This voter guide grades your member of Congress according to their drug policy record
Not sure how to vote in the congressional elections on November 8?
A great starting point would be the interactive 2016 Congressional Voter Guide released today by Drug Policy Action (the political arm of the Drug Policy Alliance).
The user-friendly site allows you to type in your ZIP code to see how your own US House Representative is rated, based on seven key votes in 2015 and 2016 covering medical marijuana, adult-use marijuana and novel psychoactive substances.
Each Rep. is awarded a grade from “A” (100 percent pro-reform voting record) to “F” (below 20 percent). You can also read a more detailed report on your Representative’s record. (US Senators aren’t graded because there were no relevant votes in the Senate during this period.)
Drug Policy Action has released voter guides before. But encouragingly, this installment awards higher grades than ever: 110 Representatives, or 25 percent of the US House, get an “A”—while 241 Representatives, well over half of the total, get a “C” (at least a 50 percent pro-reform voting record) or better.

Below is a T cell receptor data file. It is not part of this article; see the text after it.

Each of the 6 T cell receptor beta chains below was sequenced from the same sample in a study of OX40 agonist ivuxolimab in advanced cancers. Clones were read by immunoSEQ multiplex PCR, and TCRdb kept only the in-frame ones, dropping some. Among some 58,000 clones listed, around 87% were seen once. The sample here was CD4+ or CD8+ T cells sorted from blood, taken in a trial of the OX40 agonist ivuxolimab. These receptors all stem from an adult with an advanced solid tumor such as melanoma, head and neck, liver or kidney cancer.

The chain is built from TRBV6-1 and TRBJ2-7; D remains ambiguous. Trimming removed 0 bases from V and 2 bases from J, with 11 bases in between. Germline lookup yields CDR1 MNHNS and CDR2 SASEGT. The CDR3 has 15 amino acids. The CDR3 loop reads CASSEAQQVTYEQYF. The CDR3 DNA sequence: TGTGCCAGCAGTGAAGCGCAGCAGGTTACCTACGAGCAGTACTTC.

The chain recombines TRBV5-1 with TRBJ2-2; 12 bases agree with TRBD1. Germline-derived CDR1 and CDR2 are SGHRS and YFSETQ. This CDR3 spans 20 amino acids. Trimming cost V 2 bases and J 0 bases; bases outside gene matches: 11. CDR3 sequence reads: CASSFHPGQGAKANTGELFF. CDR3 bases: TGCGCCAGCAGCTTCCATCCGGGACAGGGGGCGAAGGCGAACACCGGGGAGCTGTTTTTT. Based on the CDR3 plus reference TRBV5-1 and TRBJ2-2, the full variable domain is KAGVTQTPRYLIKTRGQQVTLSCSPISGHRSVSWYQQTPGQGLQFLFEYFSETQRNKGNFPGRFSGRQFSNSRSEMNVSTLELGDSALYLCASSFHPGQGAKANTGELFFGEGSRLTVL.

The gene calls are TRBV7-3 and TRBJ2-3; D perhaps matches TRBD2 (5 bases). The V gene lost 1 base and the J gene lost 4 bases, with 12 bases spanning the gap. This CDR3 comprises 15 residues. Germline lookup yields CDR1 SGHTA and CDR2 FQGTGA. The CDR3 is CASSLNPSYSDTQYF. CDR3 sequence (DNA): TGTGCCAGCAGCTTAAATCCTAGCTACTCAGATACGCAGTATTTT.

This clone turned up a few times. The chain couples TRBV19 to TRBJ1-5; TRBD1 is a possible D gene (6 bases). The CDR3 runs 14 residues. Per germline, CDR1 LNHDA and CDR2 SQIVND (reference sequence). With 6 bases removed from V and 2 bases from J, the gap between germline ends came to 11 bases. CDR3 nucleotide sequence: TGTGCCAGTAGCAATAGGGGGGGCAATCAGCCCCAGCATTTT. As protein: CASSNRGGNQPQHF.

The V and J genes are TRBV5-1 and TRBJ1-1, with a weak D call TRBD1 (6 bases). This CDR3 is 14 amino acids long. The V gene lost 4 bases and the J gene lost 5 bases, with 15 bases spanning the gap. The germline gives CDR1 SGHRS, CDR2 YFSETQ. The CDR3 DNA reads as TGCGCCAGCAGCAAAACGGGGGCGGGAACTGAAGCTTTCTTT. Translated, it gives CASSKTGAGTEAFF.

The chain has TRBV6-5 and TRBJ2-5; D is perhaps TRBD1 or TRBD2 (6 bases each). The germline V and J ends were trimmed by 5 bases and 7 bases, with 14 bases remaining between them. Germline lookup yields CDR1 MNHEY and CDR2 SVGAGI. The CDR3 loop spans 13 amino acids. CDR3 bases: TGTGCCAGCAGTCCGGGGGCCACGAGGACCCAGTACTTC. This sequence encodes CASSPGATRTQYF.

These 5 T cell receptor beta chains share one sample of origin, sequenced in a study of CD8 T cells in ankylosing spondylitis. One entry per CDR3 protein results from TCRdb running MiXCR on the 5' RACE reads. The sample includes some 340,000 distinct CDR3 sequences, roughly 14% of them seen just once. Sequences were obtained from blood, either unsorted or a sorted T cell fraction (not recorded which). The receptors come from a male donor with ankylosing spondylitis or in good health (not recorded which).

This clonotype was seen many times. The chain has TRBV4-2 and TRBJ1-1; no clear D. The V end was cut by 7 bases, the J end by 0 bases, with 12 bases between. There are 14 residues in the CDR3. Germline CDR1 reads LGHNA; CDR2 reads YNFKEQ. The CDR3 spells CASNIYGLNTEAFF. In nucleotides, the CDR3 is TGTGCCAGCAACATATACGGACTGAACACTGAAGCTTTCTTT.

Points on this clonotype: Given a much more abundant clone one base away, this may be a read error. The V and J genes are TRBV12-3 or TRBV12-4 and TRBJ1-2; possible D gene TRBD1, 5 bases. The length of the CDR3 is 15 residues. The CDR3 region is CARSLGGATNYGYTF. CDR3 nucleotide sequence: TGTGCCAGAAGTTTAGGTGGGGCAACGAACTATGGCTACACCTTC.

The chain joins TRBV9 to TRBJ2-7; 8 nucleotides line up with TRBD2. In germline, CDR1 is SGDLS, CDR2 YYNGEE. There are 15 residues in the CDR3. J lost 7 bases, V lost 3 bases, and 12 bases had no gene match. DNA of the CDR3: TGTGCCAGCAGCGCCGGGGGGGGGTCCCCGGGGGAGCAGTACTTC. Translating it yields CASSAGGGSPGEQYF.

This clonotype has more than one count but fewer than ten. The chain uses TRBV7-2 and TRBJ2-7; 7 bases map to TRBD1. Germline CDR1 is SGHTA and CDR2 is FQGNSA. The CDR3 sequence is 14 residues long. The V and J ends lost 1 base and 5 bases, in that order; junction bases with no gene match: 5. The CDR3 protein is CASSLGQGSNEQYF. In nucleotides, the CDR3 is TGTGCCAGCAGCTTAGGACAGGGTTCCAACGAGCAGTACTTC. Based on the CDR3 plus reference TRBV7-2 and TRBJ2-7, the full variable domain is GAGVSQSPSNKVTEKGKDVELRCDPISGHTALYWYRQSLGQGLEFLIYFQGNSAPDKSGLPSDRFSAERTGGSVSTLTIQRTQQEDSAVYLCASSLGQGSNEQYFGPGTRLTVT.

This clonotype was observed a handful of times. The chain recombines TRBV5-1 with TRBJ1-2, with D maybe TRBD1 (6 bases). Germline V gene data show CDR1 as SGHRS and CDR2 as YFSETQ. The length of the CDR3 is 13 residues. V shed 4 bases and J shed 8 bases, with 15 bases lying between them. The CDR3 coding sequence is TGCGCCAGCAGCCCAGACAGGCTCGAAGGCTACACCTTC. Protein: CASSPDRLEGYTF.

Democrats score better than Republicans on average, but the breakdown of those 241 at “C” or above—177 Democrats and 64 Republicans—indicates the extent to which drug policy reform has become a bipartisan issue
Drug Policy Action names its 2016 US House “Champions” as:
Rep. Earl Blumenauer (D-OR/3)
Rep. Suzanne Bonamici (D-OR/1)
Rep. Steve Cohen (D-TN/9)
Rep. John Conyers (D-MI/13)
Rep. Sam Farr (D-CA/20)
Rep. Joe Heck (R-NV/3)
Rep. Hakeem Jeffries (D-NY/8)
Rep. Barbara Lee (D-CA/13)
Rep. Ted Lieu (D-CA/33)
Rep. Thomas Massie (R-KY/4)
Rep. Tom McClintock (R-CA/4)
Rep. Ed Perlmutter (D-CO/7)
Rep. Jared Polis (D-CO/2)
Rep. Dana Rohrabacher (R-CA/48)
Meanwhile the six worst “Drug War Extremists” in the House are named as:
Rep. John Fleming (R-LA/4)
Rep. William Keating (D-MA/9)
Rep. Joseph Kennedy (D-MA/4)
Rep. Joseph Pitts (R-PA/16)
Rep. Harold Rogers (R-KY/5)
Rep. Pete Sessions (R-TX/32)
“Voters have signaled time and again that they want new drug policies grounded in health and science, and elected officials in Congress are finally paying attention,” says Grant Smith, deputy director of national affairs for Drug Policy Action. “We’ve reached the remarkable point where more than half of Representatives in Congress are consistently responding to public opinion and voting in favor of letting states set their own drug policies, yet nearly half of Congress is still ignoring public opinion in favor of drug policy reform. It’s up to voters to let these Representatives know how they feel about their record.”
Check out the voter guide here.